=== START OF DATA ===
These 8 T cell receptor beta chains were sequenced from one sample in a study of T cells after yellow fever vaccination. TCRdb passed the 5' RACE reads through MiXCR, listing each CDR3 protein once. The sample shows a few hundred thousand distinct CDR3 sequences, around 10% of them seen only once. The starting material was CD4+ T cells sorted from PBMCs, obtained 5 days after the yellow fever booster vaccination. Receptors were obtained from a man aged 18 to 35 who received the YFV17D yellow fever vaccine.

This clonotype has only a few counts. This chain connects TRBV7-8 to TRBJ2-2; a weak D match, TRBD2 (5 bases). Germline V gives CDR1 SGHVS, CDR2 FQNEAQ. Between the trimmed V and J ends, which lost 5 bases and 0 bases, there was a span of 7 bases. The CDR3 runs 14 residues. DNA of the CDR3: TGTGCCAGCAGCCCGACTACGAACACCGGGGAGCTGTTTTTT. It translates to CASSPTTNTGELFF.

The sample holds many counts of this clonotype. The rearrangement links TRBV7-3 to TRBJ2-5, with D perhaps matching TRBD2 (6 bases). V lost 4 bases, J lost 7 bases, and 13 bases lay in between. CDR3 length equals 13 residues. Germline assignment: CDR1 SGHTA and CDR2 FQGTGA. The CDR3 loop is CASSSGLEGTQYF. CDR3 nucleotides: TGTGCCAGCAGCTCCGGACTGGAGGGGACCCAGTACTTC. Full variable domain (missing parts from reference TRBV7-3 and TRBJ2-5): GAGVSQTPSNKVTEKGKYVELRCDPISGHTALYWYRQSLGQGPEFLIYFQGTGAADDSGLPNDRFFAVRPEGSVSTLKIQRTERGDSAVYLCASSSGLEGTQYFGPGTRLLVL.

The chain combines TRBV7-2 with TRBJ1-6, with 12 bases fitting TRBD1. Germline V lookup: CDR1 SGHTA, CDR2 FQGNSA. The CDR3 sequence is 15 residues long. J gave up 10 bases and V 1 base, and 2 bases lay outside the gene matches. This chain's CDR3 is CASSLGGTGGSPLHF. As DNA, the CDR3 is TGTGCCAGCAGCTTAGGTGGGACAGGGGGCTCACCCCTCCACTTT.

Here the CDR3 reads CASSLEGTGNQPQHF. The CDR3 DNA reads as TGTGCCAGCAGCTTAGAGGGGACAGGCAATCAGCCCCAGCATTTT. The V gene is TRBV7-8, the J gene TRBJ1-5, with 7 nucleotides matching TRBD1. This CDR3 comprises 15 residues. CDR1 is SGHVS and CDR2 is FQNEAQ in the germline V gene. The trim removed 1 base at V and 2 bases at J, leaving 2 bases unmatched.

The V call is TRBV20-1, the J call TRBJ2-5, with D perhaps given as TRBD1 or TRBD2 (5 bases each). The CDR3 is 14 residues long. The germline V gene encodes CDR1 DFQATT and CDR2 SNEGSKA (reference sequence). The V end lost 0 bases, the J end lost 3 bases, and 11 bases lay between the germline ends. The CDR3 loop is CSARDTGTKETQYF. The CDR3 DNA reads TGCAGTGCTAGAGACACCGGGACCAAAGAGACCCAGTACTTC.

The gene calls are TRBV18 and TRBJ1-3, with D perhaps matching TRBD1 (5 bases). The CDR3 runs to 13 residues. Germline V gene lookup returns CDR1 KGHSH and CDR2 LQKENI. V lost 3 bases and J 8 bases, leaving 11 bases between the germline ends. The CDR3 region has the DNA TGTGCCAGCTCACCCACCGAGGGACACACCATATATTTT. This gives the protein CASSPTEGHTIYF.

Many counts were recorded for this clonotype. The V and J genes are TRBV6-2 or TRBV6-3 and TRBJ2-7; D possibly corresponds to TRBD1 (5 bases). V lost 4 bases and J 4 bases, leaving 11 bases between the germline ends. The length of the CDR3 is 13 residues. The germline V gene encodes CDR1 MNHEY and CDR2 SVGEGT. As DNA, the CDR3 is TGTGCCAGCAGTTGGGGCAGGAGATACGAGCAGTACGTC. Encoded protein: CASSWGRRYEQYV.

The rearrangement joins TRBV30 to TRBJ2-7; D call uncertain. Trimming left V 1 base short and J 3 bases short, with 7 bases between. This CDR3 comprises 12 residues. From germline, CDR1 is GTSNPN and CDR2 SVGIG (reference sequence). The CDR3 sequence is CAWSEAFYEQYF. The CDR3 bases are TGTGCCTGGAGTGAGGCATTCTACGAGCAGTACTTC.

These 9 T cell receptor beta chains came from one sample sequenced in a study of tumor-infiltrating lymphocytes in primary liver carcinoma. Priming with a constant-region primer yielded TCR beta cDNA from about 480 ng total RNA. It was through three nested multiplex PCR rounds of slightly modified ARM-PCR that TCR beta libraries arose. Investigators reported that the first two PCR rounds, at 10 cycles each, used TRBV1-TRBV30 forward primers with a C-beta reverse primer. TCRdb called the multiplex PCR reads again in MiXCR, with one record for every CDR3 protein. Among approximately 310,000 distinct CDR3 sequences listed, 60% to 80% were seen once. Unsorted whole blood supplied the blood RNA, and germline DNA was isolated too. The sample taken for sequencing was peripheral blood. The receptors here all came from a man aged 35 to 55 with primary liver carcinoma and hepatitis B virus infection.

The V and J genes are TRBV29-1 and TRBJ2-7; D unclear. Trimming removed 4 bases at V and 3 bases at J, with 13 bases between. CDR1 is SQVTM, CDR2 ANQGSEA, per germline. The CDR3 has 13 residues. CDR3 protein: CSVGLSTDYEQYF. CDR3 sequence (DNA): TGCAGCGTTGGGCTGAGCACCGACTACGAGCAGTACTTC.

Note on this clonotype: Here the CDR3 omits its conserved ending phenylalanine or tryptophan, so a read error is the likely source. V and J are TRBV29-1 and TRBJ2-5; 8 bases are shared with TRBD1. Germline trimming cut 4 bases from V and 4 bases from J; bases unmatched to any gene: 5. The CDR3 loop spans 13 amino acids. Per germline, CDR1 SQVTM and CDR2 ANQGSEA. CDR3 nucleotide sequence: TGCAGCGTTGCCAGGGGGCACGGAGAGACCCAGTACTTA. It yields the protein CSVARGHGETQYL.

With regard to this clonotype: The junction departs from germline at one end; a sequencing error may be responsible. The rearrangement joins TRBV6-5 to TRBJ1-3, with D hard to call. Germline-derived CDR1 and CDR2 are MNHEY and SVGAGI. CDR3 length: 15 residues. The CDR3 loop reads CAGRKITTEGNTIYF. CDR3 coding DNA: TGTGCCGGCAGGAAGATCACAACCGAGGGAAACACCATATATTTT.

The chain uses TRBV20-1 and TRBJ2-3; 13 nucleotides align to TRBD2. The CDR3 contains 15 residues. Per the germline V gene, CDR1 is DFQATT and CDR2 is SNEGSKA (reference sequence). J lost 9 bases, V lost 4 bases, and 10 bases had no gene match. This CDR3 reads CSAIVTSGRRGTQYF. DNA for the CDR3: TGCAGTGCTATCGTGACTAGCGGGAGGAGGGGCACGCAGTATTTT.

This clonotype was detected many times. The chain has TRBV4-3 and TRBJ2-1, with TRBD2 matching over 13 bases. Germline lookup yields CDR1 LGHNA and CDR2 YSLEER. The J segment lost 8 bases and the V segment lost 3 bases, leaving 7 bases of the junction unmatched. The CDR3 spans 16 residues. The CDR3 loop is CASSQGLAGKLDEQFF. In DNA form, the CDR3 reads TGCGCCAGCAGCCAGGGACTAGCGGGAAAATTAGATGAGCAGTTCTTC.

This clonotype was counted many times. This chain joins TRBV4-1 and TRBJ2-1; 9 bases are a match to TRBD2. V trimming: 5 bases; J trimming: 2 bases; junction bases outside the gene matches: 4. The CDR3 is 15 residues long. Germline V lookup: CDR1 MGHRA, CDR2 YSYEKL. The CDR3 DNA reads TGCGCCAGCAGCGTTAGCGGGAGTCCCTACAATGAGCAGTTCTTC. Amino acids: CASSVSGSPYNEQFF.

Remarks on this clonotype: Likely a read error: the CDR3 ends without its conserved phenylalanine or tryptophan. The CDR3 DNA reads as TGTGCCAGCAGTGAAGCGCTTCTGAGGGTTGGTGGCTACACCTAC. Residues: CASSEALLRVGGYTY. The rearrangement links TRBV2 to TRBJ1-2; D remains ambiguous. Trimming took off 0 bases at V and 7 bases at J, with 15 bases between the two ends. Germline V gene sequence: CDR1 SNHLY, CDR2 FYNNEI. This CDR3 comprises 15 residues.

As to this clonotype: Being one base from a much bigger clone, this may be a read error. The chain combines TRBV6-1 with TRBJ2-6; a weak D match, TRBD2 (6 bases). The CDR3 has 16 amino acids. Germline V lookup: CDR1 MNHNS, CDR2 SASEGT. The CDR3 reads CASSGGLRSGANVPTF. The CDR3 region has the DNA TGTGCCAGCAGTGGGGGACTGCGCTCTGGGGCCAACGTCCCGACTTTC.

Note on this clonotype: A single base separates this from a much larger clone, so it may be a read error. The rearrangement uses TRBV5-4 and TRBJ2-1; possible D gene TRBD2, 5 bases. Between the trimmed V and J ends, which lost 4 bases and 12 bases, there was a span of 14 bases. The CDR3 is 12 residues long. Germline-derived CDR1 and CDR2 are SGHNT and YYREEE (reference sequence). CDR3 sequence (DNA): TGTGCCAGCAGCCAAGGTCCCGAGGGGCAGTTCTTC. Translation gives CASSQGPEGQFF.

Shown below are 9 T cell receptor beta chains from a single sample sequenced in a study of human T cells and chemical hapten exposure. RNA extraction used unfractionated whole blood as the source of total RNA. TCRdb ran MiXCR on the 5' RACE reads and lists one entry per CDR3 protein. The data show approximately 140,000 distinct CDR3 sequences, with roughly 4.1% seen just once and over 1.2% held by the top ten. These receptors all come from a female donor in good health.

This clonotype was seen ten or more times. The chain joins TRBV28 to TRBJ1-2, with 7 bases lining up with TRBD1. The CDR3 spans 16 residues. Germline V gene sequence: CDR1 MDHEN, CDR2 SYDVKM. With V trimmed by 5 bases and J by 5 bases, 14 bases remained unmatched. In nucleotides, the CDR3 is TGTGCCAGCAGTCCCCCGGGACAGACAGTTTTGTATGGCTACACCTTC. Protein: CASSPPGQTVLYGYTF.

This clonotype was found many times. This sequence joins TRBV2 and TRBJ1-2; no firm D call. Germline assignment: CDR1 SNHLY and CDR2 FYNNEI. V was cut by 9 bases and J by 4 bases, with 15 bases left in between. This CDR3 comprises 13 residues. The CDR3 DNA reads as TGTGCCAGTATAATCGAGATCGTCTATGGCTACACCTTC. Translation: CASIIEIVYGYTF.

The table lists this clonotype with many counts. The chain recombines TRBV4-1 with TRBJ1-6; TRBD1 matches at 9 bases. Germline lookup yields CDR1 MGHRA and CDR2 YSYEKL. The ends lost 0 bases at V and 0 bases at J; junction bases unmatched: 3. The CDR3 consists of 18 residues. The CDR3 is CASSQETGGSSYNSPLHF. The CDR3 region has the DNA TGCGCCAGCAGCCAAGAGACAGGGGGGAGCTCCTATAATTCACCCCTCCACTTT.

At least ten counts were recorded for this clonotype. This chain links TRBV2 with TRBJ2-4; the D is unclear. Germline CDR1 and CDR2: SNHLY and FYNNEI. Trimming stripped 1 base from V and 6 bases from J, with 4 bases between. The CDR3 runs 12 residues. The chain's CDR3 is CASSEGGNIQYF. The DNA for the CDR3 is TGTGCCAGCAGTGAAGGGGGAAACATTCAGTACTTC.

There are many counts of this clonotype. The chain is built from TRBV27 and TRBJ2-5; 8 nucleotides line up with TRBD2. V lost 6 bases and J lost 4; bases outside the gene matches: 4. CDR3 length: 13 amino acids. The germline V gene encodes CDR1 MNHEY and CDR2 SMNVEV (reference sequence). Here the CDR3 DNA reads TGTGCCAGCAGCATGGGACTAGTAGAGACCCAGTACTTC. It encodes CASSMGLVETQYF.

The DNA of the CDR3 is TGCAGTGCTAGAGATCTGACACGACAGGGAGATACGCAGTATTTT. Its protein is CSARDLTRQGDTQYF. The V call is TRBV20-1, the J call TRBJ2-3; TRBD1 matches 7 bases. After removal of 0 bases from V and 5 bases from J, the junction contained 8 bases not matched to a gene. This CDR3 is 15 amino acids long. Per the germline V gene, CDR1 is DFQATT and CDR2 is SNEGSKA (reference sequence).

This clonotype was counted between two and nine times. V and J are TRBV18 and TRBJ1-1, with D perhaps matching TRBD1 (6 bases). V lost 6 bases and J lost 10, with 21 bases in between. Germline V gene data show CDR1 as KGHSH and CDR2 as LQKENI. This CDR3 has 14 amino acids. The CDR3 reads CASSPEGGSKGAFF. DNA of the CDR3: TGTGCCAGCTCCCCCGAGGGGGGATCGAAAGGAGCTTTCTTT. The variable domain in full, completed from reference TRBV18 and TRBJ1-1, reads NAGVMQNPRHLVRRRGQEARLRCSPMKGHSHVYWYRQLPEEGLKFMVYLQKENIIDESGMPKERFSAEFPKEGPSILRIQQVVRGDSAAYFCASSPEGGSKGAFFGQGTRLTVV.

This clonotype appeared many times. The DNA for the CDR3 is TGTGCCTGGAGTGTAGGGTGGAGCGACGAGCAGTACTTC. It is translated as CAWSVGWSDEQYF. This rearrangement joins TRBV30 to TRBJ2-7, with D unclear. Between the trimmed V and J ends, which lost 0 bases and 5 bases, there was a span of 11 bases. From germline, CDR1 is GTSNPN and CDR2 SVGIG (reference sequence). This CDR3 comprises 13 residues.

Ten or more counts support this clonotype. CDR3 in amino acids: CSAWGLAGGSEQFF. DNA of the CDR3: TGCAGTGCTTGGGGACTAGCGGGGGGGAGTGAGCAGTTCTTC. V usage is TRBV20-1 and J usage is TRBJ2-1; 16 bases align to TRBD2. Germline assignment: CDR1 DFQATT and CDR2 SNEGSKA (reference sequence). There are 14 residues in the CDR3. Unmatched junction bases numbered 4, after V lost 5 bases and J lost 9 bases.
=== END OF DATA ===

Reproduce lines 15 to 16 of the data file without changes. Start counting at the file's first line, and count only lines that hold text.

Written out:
This clonotype was detected many times. The chain has TRBV4-3 and TRBJ2-1, with TRBD2 matching over 13 bases. Germline lookup yields CDR1 LGHNA and CDR2 YSLEER. The J segment lost 8 bases and the V segment lost 3 bases, leaving 7 bases of the junction unmatched. The CDR3 spans 16 residues. The CDR3 loop is CASSQGLAGKLDEQFF. In DNA form, the CDR3 reads TGCGCCAGCAGCCAGGGACTAGCGGGAAAATTAGATGAGCAGTTCTTC.

This clonotype was counted many times. This chain joins TRBV4-1 and TRBJ2-1; 9 bases are a match to TRBD2. V trimming: 5 bases; J trimming: 2 bases; junction bases outside the gene matches: 4. The CDR3 is 15 residues long. Germline V lookup: CDR1 MGHRA, CDR2 YSYEKL. The CDR3 DNA reads TGCGCCAGCAGCGTTAGCGGGAGTCCCTACAATGAGCAGTTCTTC. Amino acids: CASSVSGSPYNEQFF.